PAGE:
Does that sound cheesy? I thought so too, once. But I’ve found that this way of thinking has a profound effect on my mood, momentum, and overall effectiveness. When you aren’t afraid of not achieving a particular goal, you become curious and feel free to enjoy the journey. Getting to this place takes self-acceptance and self-appreciation. Ironically, punishing yourself mentally for bad behavior will take you further away from who you really want to be. For more on this pillar, check out my post on the rigid mindset, which elaborates on how to break into the growth mindset.
The Professional Pillar
Some people equate this with financial success, but I separate them on purpose. I believe that professional success isn’t actually about climbing a ladder or hitting a financial goal. It’s about doing what you were made to do for a living and loving what you do.
Developing this pillar really comes down to alignment with the right goal. You want to get started on a career path with as much overlap with both your passions and natural skillsets as possible.
If you’re not sure you’re on the right path, I recommend committing 5-10 hours per week to exploring what you would really like to do. Don’t focus on practicality or on how far away you think you might be from that. Be open-minded, curious, and committed to discovering whatever that is. Once you feel you have an idea, commit the same amount of time each week (or more) to moving towards it.
The Financial Pillar
Money isn’t everything, but it is important. You need to support yourself and pay your bills. Not only that, but money brings opportunity to invest, increase your other pillars, and make an impact.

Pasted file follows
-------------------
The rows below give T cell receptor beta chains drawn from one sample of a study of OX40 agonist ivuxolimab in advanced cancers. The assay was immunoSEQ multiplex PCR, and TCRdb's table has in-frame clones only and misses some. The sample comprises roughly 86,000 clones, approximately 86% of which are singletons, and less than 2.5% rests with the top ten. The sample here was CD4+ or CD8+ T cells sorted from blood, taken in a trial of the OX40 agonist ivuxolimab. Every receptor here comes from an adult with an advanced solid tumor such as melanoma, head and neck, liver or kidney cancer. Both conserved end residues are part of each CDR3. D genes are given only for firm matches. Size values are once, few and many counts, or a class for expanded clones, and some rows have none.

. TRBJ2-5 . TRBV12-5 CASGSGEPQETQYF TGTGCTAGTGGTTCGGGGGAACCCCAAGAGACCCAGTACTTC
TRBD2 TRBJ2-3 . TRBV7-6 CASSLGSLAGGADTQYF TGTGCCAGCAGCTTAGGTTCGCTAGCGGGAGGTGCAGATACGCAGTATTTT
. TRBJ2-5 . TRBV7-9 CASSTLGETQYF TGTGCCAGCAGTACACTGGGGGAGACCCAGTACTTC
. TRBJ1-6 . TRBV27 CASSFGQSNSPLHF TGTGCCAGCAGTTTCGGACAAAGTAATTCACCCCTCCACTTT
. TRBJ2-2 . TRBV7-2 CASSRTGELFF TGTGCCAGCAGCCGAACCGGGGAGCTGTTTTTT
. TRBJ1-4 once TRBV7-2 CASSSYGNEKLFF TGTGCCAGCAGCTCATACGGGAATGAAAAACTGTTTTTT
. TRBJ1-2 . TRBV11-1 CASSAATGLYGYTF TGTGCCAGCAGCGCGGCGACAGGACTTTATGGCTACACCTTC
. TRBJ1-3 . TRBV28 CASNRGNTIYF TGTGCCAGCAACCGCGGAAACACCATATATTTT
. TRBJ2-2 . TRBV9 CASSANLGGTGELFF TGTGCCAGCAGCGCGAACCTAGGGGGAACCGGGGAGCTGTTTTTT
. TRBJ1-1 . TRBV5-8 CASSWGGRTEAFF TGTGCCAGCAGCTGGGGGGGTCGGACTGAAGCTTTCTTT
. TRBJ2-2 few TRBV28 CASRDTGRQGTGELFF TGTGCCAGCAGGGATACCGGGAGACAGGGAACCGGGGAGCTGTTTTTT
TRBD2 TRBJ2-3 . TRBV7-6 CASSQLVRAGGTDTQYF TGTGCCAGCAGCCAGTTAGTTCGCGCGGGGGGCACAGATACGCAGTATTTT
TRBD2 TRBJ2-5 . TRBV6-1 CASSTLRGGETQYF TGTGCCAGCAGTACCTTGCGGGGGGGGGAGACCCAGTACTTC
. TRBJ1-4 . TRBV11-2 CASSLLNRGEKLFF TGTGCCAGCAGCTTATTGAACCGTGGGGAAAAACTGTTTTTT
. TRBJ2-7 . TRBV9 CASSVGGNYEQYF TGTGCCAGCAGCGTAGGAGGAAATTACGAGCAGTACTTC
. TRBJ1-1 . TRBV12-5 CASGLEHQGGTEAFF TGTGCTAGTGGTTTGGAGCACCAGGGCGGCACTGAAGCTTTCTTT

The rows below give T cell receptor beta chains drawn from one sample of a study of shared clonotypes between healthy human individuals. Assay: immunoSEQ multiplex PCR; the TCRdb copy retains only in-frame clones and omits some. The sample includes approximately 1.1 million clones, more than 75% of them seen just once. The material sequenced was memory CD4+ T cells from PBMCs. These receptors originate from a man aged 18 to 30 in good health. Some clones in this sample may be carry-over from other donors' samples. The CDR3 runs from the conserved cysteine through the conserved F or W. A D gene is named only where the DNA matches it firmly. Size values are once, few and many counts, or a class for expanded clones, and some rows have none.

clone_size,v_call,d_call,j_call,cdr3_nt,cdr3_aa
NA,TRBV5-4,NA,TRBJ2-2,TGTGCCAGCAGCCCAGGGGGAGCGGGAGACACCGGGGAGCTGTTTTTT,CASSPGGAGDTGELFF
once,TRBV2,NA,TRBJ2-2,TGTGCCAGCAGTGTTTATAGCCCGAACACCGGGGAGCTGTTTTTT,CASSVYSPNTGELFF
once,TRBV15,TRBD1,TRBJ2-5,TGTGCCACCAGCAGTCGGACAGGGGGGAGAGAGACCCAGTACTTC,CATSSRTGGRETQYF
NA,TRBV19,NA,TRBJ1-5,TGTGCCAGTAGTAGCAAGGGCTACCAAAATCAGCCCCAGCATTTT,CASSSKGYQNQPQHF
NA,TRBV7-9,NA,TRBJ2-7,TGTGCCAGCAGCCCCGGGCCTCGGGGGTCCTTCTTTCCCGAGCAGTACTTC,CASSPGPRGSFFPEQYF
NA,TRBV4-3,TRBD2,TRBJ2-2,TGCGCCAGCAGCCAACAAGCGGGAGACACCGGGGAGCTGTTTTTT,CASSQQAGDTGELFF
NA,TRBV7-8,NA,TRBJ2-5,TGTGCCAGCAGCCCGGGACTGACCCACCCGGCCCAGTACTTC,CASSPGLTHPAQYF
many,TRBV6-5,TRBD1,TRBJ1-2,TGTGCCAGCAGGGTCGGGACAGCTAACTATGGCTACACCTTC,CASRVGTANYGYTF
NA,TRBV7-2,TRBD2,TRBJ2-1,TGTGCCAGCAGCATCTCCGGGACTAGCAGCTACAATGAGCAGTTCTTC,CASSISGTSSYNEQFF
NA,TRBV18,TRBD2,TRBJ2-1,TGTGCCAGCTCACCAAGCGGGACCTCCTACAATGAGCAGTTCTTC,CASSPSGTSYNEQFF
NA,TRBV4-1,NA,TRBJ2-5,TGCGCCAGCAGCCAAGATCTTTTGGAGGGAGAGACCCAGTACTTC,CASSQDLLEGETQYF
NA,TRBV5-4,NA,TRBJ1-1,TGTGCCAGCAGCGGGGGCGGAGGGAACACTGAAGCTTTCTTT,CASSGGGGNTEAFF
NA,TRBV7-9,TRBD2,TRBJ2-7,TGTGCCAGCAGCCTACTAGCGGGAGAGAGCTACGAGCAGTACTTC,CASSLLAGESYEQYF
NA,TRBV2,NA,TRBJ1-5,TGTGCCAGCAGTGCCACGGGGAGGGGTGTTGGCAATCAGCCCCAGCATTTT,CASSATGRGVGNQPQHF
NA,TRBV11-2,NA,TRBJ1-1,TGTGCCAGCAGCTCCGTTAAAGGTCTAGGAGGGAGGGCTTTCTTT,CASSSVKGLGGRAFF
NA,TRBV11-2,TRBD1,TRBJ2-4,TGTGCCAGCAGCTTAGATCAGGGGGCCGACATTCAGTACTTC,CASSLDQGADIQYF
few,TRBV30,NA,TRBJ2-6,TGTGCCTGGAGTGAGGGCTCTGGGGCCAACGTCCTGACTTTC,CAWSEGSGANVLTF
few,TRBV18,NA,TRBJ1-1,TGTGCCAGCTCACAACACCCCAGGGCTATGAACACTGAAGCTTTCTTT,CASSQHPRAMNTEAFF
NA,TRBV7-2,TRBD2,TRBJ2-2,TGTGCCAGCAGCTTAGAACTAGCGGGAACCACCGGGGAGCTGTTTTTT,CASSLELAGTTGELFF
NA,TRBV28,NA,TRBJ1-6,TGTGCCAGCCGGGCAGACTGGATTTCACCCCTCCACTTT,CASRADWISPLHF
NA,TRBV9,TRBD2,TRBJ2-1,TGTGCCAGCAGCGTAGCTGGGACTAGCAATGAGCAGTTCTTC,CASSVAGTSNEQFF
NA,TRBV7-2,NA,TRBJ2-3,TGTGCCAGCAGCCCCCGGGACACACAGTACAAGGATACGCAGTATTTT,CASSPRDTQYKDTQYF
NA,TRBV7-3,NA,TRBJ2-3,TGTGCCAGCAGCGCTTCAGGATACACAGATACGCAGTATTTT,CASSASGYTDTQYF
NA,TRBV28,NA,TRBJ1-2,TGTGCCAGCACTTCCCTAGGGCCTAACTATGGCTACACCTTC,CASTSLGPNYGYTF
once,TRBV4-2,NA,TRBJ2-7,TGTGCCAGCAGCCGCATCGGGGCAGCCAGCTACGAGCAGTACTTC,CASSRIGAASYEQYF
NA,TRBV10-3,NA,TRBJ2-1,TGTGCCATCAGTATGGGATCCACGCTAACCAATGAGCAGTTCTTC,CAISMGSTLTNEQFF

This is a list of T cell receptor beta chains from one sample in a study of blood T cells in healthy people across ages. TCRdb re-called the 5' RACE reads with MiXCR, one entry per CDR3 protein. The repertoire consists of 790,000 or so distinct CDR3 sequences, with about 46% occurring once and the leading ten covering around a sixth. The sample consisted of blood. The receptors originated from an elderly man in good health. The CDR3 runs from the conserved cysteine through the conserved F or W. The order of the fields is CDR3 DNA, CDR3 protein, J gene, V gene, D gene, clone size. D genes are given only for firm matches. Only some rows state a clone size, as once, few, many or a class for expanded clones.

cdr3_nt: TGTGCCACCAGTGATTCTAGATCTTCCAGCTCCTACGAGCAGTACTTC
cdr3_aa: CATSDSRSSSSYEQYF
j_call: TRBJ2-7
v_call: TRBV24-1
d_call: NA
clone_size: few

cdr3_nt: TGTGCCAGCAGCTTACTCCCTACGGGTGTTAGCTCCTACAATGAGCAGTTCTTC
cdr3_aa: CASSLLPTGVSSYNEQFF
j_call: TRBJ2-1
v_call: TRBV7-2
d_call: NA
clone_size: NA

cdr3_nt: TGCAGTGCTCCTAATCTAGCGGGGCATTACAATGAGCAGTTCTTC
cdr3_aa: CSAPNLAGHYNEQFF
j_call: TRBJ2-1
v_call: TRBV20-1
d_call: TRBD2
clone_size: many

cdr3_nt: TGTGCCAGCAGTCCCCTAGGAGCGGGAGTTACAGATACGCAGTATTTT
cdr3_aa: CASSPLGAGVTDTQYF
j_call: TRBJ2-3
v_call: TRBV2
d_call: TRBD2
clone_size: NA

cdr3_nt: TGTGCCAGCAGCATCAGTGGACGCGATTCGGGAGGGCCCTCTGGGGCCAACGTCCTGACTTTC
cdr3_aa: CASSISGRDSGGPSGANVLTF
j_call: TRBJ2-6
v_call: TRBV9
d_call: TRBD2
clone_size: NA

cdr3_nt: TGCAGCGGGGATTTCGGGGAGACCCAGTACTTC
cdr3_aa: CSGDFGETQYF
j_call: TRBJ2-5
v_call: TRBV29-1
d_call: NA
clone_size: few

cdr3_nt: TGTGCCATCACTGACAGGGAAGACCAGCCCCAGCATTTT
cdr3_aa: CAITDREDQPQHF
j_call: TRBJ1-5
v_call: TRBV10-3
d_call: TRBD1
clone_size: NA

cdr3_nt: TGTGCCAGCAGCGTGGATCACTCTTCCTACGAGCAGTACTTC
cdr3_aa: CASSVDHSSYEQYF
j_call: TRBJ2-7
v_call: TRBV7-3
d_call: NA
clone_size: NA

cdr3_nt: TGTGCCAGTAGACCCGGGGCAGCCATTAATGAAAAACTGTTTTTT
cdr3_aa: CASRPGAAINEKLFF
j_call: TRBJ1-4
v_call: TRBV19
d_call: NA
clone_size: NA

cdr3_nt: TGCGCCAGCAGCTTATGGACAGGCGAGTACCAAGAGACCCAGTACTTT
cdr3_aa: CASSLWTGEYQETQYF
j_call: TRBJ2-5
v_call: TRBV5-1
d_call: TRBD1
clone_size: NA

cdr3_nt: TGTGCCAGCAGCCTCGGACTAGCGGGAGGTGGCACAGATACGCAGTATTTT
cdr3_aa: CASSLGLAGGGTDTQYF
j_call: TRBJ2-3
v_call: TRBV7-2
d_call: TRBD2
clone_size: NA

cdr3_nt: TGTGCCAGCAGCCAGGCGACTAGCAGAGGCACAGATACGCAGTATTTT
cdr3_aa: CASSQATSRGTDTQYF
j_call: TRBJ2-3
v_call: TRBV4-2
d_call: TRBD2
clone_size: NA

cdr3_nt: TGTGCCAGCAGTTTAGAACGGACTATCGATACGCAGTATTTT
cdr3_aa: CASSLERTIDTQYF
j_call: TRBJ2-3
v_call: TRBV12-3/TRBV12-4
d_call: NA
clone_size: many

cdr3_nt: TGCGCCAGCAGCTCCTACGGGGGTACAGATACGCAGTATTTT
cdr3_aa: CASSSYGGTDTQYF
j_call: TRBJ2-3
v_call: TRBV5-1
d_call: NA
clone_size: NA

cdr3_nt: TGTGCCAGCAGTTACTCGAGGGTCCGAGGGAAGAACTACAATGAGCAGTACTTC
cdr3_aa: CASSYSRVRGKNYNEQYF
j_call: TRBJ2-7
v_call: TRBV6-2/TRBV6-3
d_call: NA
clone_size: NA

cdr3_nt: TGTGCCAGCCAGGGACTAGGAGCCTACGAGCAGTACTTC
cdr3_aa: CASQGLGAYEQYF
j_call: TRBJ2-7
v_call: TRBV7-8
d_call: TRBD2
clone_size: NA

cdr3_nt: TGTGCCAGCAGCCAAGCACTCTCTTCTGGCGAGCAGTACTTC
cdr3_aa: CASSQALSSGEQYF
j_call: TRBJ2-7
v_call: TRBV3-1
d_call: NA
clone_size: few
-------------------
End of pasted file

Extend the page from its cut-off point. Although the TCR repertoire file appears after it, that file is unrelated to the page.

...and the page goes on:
If you’re not killing it financially, that’s ok. The most important thing is to not run out of cash, stay out of debt, and make investments consistent with strengthening your pillars of life. The stronger all your other pillars are up to this point, the better off this pillar is likely to be. It’s possible to skip the others and focus solely on this one, and if this is the weak link, that’s probably the right call. However, this is the first one most people jump for, and many of those people are not necessarily correct.
The Impact Pillar
The highest strength in the impact pillar is ultimately the result of successfully weaving all the other pillars of life together. That said, don’t put off serving others and giving back until you’ve made your millions. If you don’t sacrifice for others now, do you really think you will later? If you feel powerless to make an impact right now, you need to think again. Find causes that you care about and support them. Volunteer your time, your money, or both. The most meaningful and successful lives are lived for others, not for yourself.